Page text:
Present: Suzi Winson - CircusTalk

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Present: Suzi Winson

It is no coincidence that the subject of my first blog interview is the inimitable Suzi Winson. She is the reason I am in circus today, as she was the first to trust in my potential when she invited me to join the Intensive Program at Circus Warehouse. I knew I wanted my circus Godmother to be the first (presently-active) circus Jew on this platform as she is a constant source of inspiration to me, and I hope you will find her as fascinating as I do.

Some basics: Who are you? Name, gender pronouns, age, location and jewish affiliation.

Suzi Winson, she/her, mid-50s, New York… And I am a Jew.

What do you do?

I think I am first and foremost a dancer, it is my identity. At the moment I am the Director of Circus Warehouse, a professional track circus school. I teach ballet to acrobats and run a program for people who are hoping to either enter circus or re-enter circus.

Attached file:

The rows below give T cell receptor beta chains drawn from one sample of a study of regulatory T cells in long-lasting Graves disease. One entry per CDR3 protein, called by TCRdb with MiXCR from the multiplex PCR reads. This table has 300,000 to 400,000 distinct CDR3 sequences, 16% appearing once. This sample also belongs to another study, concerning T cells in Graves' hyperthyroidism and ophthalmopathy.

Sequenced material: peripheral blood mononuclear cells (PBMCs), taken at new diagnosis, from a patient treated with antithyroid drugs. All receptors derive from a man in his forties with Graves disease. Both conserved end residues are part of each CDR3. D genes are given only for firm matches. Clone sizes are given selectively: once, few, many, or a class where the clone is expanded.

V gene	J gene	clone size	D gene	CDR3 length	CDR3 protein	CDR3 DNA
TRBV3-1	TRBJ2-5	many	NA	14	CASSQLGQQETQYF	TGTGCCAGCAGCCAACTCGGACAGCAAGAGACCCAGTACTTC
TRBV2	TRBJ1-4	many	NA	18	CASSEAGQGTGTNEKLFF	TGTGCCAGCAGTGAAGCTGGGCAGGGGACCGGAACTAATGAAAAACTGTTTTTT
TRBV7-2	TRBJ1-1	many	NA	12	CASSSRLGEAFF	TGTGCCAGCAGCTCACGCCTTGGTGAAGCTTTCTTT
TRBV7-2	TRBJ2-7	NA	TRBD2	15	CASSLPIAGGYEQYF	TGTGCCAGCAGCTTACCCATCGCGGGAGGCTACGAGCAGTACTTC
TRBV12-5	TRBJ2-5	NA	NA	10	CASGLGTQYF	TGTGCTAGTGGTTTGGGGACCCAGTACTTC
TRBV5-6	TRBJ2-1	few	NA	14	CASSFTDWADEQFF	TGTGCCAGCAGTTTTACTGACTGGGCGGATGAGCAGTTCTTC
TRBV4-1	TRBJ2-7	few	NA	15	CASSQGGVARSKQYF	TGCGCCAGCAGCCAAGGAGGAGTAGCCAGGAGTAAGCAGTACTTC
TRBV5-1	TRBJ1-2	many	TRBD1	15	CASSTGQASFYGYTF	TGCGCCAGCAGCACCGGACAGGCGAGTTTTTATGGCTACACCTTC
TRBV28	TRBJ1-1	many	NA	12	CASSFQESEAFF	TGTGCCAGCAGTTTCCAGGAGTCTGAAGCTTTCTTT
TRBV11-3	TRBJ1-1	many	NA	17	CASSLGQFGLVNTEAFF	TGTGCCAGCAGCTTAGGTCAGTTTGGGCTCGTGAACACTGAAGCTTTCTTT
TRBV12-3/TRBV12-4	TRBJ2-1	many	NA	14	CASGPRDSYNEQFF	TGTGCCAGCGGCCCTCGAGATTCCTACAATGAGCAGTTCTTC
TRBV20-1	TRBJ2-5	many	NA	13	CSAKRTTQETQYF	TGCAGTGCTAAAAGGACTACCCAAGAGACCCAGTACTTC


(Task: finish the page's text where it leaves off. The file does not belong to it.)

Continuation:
What sort of Jewish upbringing did you have, if at all?

I wanted a religious education and they were afraid for me to have one. I’m of that generation who grew up in the 60s and they thought “well, maybe you shouldn’t….” My mother would tell me to “tuck in my [Star of David] points”, they felt persecuted in their day. My father’s experience was that he was accepted to Harvard with a scholarship, but their way of keeping the Jews out was to not allow you to work, and the Jewish kids were poor. So he had the scholastic ability but he couldn’t realistically accept, so he enlisted instead.

I had a culturally Jewish upbringing: we read, we played music, we talked at the dinner table, did math at the dinner table, there WAS a dinner table… And it was so much about personal, intellectual curiosity, and it wasn’t as if “you must all go to Princeton”, but “read these books” and “have these references”, “see these sorts of things”. We went to the theater as young  children and saw Shakespeare with my father; he was the strangest of political activists and a typesetter, my mother was a ​painter and a scholar.

Both my parents came from religious households, I have my father’s tefillin, things I didn’t know he had… I had a couple years of Hebrew school and then my parents moved us to a more gentile neighborhood, they wanted us to assimilate. We tried… But we didn’t do very well.


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